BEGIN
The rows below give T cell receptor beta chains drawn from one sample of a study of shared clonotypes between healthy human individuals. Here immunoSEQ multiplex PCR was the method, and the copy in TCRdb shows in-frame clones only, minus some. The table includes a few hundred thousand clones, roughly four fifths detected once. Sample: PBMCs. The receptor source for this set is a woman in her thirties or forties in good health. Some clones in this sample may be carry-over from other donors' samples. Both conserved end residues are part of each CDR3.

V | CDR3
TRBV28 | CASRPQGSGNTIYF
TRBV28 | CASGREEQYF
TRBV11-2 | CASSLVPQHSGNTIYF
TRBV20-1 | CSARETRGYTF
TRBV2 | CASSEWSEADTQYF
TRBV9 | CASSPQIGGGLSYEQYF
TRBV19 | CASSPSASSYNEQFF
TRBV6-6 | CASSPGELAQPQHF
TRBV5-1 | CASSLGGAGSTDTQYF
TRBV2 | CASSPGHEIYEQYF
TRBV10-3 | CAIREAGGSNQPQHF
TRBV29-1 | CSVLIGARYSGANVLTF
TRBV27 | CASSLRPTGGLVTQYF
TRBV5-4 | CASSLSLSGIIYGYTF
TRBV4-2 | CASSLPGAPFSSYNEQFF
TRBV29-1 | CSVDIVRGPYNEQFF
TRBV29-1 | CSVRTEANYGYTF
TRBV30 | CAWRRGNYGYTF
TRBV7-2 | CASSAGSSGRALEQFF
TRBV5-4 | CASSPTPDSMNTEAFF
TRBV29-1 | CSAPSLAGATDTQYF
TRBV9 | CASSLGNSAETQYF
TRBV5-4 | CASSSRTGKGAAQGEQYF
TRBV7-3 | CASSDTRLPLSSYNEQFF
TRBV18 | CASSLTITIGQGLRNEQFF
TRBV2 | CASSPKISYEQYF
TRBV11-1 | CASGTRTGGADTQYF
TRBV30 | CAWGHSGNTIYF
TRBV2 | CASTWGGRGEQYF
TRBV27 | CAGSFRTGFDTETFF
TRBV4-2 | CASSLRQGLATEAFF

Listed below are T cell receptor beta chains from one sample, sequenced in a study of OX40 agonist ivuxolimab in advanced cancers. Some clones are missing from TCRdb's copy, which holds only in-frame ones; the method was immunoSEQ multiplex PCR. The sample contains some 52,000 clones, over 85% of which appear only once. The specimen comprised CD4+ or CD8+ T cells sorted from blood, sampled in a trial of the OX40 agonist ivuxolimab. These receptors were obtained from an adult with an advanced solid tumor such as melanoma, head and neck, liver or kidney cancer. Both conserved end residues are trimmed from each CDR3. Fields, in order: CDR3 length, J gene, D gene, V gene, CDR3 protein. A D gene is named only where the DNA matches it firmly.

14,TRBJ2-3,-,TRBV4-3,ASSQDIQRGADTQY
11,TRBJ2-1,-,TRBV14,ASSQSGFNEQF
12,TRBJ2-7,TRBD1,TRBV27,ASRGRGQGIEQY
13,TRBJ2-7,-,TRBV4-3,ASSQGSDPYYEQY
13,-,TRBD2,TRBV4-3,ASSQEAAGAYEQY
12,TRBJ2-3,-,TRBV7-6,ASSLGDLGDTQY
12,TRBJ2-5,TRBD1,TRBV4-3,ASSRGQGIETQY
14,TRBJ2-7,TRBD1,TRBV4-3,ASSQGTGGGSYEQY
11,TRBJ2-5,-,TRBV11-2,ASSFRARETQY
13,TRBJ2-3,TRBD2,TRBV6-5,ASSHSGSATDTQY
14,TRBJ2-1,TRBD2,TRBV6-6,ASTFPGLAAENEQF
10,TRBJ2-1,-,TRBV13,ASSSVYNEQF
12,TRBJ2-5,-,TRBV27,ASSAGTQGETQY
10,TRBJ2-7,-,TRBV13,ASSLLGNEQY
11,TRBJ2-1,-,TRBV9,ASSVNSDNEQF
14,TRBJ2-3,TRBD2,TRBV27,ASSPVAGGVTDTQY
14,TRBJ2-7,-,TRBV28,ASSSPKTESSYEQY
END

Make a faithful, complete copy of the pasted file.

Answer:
The rows below give T cell receptor beta chains drawn from one sample of a study of shared clonotypes between healthy human individuals. Here immunoSEQ multiplex PCR was the method, and the copy in TCRdb shows in-frame clones only, minus some. The table includes a few hundred thousand clones, roughly four fifths detected once. Sample: PBMCs. The receptor source for this set is a woman in her thirties or forties in good health. Some clones in this sample may be carry-over from other donors' samples. Both conserved end residues are part of each CDR3.

V | CDR3
TRBV28 | CASRPQGSGNTIYF
TRBV28 | CASGREEQYF
TRBV11-2 | CASSLVPQHSGNTIYF
TRBV20-1 | CSARETRGYTF
TRBV2 | CASSEWSEADTQYF
TRBV9 | CASSPQIGGGLSYEQYF
TRBV19 | CASSPSASSYNEQFF
TRBV6-6 | CASSPGELAQPQHF
TRBV5-1 | CASSLGGAGSTDTQYF
TRBV2 | CASSPGHEIYEQYF
TRBV10-3 | CAIREAGGSNQPQHF
TRBV29-1 | CSVLIGARYSGANVLTF
TRBV27 | CASSLRPTGGLVTQYF
TRBV5-4 | CASSLSLSGIIYGYTF
TRBV4-2 | CASSLPGAPFSSYNEQFF
TRBV29-1 | CSVDIVRGPYNEQFF
TRBV29-1 | CSVRTEANYGYTF
TRBV30 | CAWRRGNYGYTF
TRBV7-2 | CASSAGSSGRALEQFF
TRBV5-4 | CASSPTPDSMNTEAFF
TRBV29-1 | CSAPSLAGATDTQYF
TRBV9 | CASSLGNSAETQYF
TRBV5-4 | CASSSRTGKGAAQGEQYF
TRBV7-3 | CASSDTRLPLSSYNEQFF
TRBV18 | CASSLTITIGQGLRNEQFF
TRBV2 | CASSPKISYEQYF
TRBV11-1 | CASGTRTGGADTQYF
TRBV30 | CAWGHSGNTIYF
TRBV2 | CASTWGGRGEQYF
TRBV27 | CAGSFRTGFDTETFF
TRBV4-2 | CASSLRQGLATEAFF

Listed below are T cell receptor beta chains from one sample, sequenced in a study of OX40 agonist ivuxolimab in advanced cancers. Some clones are missing from TCRdb's copy, which holds only in-frame ones; the method was immunoSEQ multiplex PCR. The sample contains some 52,000 clones, over 85% of which appear only once. The specimen comprised CD4+ or CD8+ T cells sorted from blood, sampled in a trial of the OX40 agonist ivuxolimab. These receptors were obtained from an adult with an advanced solid tumor such as melanoma, head and neck, liver or kidney cancer. Both conserved end residues are trimmed from each CDR3. Fields, in order: CDR3 length, J gene, D gene, V gene, CDR3 protein. A D gene is named only where the DNA matches it firmly.

14,TRBJ2-3,-,TRBV4-3,ASSQDIQRGADTQY
11,TRBJ2-1,-,TRBV14,ASSQSGFNEQF
12,TRBJ2-7,TRBD1,TRBV27,ASRGRGQGIEQY
13,TRBJ2-7,-,TRBV4-3,ASSQGSDPYYEQY
13,-,TRBD2,TRBV4-3,ASSQEAAGAYEQY
12,TRBJ2-3,-,TRBV7-6,ASSLGDLGDTQY
12,TRBJ2-5,TRBD1,TRBV4-3,ASSRGQGIETQY
14,TRBJ2-7,TRBD1,TRBV4-3,ASSQGTGGGSYEQY
11,TRBJ2-5,-,TRBV11-2,ASSFRARETQY
13,TRBJ2-3,TRBD2,TRBV6-5,ASSHSGSATDTQY
14,TRBJ2-1,TRBD2,TRBV6-6,ASTFPGLAAENEQF
10,TRBJ2-1,-,TRBV13,ASSSVYNEQF
12,TRBJ2-5,-,TRBV27,ASSAGTQGETQY
10,TRBJ2-7,-,TRBV13,ASSLLGNEQY
11,TRBJ2-1,-,TRBV9,ASSVNSDNEQF
14,TRBJ2-3,TRBD2,TRBV27,ASSPVAGGVTDTQY
14,TRBJ2-7,-,TRBV28,ASSSPKTESSYEQY